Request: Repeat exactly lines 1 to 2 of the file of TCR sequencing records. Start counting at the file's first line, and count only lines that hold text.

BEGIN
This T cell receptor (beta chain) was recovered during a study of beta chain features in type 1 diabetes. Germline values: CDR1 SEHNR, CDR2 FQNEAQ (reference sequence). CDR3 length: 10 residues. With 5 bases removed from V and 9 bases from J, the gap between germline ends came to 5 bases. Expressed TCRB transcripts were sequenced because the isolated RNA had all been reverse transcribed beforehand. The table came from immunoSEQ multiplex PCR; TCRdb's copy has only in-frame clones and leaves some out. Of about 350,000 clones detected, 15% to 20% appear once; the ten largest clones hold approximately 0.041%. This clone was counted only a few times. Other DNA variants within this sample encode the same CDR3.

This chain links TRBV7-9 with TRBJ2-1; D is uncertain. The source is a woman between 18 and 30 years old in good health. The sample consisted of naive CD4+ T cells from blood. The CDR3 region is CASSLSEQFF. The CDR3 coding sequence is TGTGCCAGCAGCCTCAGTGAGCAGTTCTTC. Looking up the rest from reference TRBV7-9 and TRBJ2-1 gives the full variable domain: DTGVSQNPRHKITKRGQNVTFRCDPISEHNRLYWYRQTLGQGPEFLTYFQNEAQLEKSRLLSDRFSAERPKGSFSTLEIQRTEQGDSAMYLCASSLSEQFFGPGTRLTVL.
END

This T cell receptor (beta chain) was recovered during a study of beta chain features in type 1 diabetes. Germline values: CDR1 SEHNR, CDR2 FQNEAQ (reference sequence). CDR3 length: 10 residues. With 5 bases removed from V and 9 bases from J, the gap between germline ends came to 5 bases. Expressed TCRB transcripts were sequenced because the isolated RNA had all been reverse transcribed beforehand. The table came from immunoSEQ multiplex PCR; TCRdb's copy has only in-frame clones and leaves some out. Of about 350,000 clones detected, 15% to 20% appear once; the ten largest clones hold approximately 0.041%. This clone was counted only a few times. Other DNA variants within this sample encode the same CDR3.

This chain links TRBV7-9 with TRBJ2-1; D is uncertain. The source is a woman between 18 and 30 years old in good health. The sample consisted of naive CD4+ T cells from blood. The CDR3 region is CASSLSEQFF. The CDR3 coding sequence is TGTGCCAGCAGCCTCAGTGAGCAGTTCTTC. Looking up the rest from reference TRBV7-9 and TRBJ2-1 gives the full variable domain: DTGVSQNPRHKITKRGQNVTFRCDPISEHNRLYWYRQTLGQGPEFLTYFQNEAQLEKSRLLSDRFSAERPKGSFSTLEIQRTEQGDSAMYLCASSLSEQFFGPGTRLTVL.